Statistics often color our perceptions, and in the sphere of social networking this is most certainly true. We like to make assumptions based on the numbers. However, most often when ‘pacing’ is omitted from the equation, we lose our perspective as to what the numbers are really telling us. Is Facebook the dominant player in social networking or does its growth numbers tell us something more about where it will be a year from now?
According to Facebook’s Press Room page on its website, it currently lists its active users at “more than 200 million,” with “more than 100 million users logging on to Facebook at least once each day.” However when Facebook promoted its now famous over-publicized land sale for “vanity URLs” on June 15, only 5.75 million users signed up. While this number in and of itself is substantial, in comparison to the total number of Facebook users its less than 3%. If Facebook is the social network of choice, wouldn’t you have thought there would have been more registrants, particularly in fear of losing ones chosen name or identity to a cybersquatter?
From January, 2007 to the present, Facebook grew from 60 million active users to 200 million, or at a 333% growth rate. Twitter on the other hand, over the same time period saw its growth go from 2 to 32 million or a 1600% increase. So are we to conclude that if both networks continue at the same pace that Twitter will eventually eclipse Facebook?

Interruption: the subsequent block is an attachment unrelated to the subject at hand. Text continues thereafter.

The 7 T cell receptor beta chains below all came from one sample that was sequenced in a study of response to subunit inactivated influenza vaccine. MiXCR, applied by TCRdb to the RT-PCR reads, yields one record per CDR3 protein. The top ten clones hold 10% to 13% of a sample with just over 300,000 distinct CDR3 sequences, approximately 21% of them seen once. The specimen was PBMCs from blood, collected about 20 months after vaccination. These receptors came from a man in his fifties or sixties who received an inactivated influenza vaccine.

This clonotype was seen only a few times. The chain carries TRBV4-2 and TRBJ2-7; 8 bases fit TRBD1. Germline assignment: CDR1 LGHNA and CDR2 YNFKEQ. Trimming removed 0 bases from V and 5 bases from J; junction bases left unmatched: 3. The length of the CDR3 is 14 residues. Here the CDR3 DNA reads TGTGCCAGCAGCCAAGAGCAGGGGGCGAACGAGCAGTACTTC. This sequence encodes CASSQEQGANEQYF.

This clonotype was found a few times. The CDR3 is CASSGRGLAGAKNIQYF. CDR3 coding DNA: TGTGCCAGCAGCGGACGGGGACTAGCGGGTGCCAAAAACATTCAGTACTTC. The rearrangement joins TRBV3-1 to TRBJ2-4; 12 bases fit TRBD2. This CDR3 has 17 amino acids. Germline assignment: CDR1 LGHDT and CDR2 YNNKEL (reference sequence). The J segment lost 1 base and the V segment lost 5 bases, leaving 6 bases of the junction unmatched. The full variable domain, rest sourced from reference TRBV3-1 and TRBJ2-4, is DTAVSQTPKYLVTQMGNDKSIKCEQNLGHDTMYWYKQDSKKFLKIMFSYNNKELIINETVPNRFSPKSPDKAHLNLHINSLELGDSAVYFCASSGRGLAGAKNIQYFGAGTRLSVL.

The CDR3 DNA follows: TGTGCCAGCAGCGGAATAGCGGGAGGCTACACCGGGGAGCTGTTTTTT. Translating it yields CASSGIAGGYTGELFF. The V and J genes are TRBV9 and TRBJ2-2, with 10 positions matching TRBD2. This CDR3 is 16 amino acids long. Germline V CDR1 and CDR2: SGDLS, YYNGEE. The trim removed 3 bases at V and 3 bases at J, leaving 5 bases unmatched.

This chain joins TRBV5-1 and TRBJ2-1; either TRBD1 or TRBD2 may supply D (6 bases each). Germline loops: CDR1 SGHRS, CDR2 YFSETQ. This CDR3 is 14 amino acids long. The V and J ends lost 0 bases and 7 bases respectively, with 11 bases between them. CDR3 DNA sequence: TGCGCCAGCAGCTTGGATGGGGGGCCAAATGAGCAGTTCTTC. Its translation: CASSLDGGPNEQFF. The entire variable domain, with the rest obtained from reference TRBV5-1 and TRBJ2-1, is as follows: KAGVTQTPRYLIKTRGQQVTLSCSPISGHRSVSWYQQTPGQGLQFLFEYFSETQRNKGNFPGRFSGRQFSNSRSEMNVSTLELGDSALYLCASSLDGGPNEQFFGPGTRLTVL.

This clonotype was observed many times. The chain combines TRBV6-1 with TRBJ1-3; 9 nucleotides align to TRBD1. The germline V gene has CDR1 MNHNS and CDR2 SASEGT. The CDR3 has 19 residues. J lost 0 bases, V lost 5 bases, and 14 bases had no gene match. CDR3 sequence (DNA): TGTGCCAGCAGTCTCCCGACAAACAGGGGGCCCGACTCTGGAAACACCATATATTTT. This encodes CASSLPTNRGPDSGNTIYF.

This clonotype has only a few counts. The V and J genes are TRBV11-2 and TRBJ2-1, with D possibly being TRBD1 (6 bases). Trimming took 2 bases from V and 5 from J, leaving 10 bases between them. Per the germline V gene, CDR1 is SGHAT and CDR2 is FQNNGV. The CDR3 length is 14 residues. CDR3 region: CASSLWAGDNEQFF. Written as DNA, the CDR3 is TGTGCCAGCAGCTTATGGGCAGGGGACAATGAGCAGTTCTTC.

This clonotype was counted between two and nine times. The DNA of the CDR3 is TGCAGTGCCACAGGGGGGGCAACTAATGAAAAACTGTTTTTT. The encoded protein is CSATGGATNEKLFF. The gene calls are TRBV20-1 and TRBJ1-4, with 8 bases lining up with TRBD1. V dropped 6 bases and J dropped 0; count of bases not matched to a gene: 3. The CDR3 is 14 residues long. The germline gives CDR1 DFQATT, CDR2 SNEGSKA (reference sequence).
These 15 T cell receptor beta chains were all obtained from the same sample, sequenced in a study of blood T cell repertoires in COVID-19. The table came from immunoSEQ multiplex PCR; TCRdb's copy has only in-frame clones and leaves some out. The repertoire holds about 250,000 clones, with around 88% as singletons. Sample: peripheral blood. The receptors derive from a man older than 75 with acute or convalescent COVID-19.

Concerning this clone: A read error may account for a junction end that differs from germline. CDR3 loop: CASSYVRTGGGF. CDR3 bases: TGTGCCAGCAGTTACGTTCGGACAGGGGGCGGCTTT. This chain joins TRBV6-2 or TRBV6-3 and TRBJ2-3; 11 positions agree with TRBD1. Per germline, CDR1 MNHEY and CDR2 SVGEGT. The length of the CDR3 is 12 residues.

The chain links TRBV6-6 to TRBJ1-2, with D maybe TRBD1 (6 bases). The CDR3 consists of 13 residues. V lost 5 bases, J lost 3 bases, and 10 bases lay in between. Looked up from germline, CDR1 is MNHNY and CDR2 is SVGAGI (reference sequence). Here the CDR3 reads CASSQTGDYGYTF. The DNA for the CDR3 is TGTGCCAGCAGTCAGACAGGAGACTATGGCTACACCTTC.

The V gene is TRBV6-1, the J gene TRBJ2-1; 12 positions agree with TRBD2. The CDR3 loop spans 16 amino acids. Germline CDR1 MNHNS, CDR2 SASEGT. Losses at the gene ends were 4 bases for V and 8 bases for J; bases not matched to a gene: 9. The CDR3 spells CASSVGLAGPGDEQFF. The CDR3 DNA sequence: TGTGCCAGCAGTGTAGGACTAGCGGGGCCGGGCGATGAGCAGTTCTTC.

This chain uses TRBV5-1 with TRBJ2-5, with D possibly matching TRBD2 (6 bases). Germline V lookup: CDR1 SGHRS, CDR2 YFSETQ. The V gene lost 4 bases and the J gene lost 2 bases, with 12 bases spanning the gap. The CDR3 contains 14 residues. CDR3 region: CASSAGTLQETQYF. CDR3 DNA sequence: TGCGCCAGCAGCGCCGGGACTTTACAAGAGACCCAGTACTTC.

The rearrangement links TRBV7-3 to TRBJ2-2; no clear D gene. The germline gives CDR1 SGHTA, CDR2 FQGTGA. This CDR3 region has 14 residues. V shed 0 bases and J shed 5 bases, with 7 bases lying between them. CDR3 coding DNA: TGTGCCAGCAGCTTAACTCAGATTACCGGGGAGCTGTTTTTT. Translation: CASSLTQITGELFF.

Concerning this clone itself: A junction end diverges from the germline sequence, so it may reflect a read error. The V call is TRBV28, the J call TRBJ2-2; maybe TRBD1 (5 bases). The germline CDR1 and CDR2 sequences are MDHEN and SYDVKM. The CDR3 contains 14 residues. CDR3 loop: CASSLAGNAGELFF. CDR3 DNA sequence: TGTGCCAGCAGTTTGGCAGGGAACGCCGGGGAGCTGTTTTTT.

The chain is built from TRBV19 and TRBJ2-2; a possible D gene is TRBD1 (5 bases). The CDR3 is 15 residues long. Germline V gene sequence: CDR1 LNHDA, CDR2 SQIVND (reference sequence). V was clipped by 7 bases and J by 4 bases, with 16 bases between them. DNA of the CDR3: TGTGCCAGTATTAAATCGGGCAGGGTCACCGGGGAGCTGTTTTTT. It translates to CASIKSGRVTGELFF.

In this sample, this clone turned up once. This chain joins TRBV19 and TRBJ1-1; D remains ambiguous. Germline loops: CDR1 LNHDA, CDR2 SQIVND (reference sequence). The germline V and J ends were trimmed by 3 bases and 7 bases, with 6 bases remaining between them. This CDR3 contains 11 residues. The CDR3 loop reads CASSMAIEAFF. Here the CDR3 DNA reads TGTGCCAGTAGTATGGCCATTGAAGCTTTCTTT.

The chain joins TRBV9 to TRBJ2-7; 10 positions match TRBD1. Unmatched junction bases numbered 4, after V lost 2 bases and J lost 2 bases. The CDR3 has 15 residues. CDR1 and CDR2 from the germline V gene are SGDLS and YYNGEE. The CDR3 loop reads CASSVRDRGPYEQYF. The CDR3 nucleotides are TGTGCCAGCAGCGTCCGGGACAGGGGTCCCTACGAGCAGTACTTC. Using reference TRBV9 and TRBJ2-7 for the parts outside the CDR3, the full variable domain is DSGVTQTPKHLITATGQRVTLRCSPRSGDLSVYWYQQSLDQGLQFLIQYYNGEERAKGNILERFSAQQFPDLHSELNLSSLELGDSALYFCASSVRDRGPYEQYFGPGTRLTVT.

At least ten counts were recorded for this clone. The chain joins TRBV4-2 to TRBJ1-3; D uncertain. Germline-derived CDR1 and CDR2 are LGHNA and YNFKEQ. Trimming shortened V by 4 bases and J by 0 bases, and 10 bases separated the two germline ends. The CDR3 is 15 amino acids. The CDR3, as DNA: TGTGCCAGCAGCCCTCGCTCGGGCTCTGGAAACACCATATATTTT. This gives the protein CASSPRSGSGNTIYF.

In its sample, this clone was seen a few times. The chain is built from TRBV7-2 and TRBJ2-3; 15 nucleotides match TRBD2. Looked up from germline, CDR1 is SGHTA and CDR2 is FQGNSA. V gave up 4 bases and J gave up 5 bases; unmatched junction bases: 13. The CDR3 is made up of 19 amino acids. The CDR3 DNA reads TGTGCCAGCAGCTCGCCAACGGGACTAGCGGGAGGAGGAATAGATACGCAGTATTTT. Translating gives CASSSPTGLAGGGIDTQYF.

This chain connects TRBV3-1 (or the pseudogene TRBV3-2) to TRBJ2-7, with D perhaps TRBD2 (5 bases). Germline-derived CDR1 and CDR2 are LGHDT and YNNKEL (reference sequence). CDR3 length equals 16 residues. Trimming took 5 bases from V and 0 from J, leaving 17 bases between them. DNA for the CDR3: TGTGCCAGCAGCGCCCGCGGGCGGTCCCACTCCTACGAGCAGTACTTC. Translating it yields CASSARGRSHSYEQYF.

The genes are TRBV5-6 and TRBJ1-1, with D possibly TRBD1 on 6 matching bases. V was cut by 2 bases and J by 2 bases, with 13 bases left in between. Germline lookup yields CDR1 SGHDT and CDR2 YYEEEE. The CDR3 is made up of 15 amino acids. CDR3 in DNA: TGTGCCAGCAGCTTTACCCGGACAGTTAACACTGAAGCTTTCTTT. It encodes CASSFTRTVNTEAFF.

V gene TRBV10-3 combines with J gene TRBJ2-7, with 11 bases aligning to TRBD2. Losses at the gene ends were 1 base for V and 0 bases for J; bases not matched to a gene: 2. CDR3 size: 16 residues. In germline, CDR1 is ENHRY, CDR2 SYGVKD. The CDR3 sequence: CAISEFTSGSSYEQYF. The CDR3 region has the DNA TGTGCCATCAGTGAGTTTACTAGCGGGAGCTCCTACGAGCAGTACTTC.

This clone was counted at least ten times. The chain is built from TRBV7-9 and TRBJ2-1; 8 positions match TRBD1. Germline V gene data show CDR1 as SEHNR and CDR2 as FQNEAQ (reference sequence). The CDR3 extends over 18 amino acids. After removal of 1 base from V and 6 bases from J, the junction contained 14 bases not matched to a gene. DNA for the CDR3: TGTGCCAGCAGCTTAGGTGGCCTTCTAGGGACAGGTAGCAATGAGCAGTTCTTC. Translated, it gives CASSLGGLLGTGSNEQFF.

According to Jon Gibs, vice president of Nielsen Online this is not necessarily the case. “The one thing that is clear about social networking is that regardless of how fast a site is growing or how big it is, it can quickly fall out of favor with consumers,” Gibs said in a statement. “Neither Facebook nor Twitter are immune.”
Based on what’s happening now however, Facebook does look likes it trouncing the competition. According to a recent June report released by Nielsen, Facebook users logged 13.9 billion minutes on the site in April, 2009. That compares to 5 billion minutes on MySpace, 300 million on Twitter, and 202.4 million on LinkedIn.
So based on this snapshot of findings, what do you think? Do you feel that Facebook is the dominant player in the social networking space, or is the ‘little twain that could’ a viable contender? Let’s all check back here in a year’s time and see who continues to gain ground or who is on the right track to take the lead.
In the meantime, if you or your company works in the social networking space, please comment with any additional valid statistics that may confirm or disagree on the points made here. There is not really any centralized agency gathering these types of stats in the industry, so it would be a great service to the people reading this blog if we can hear from some additional folks knowledgeable in the field.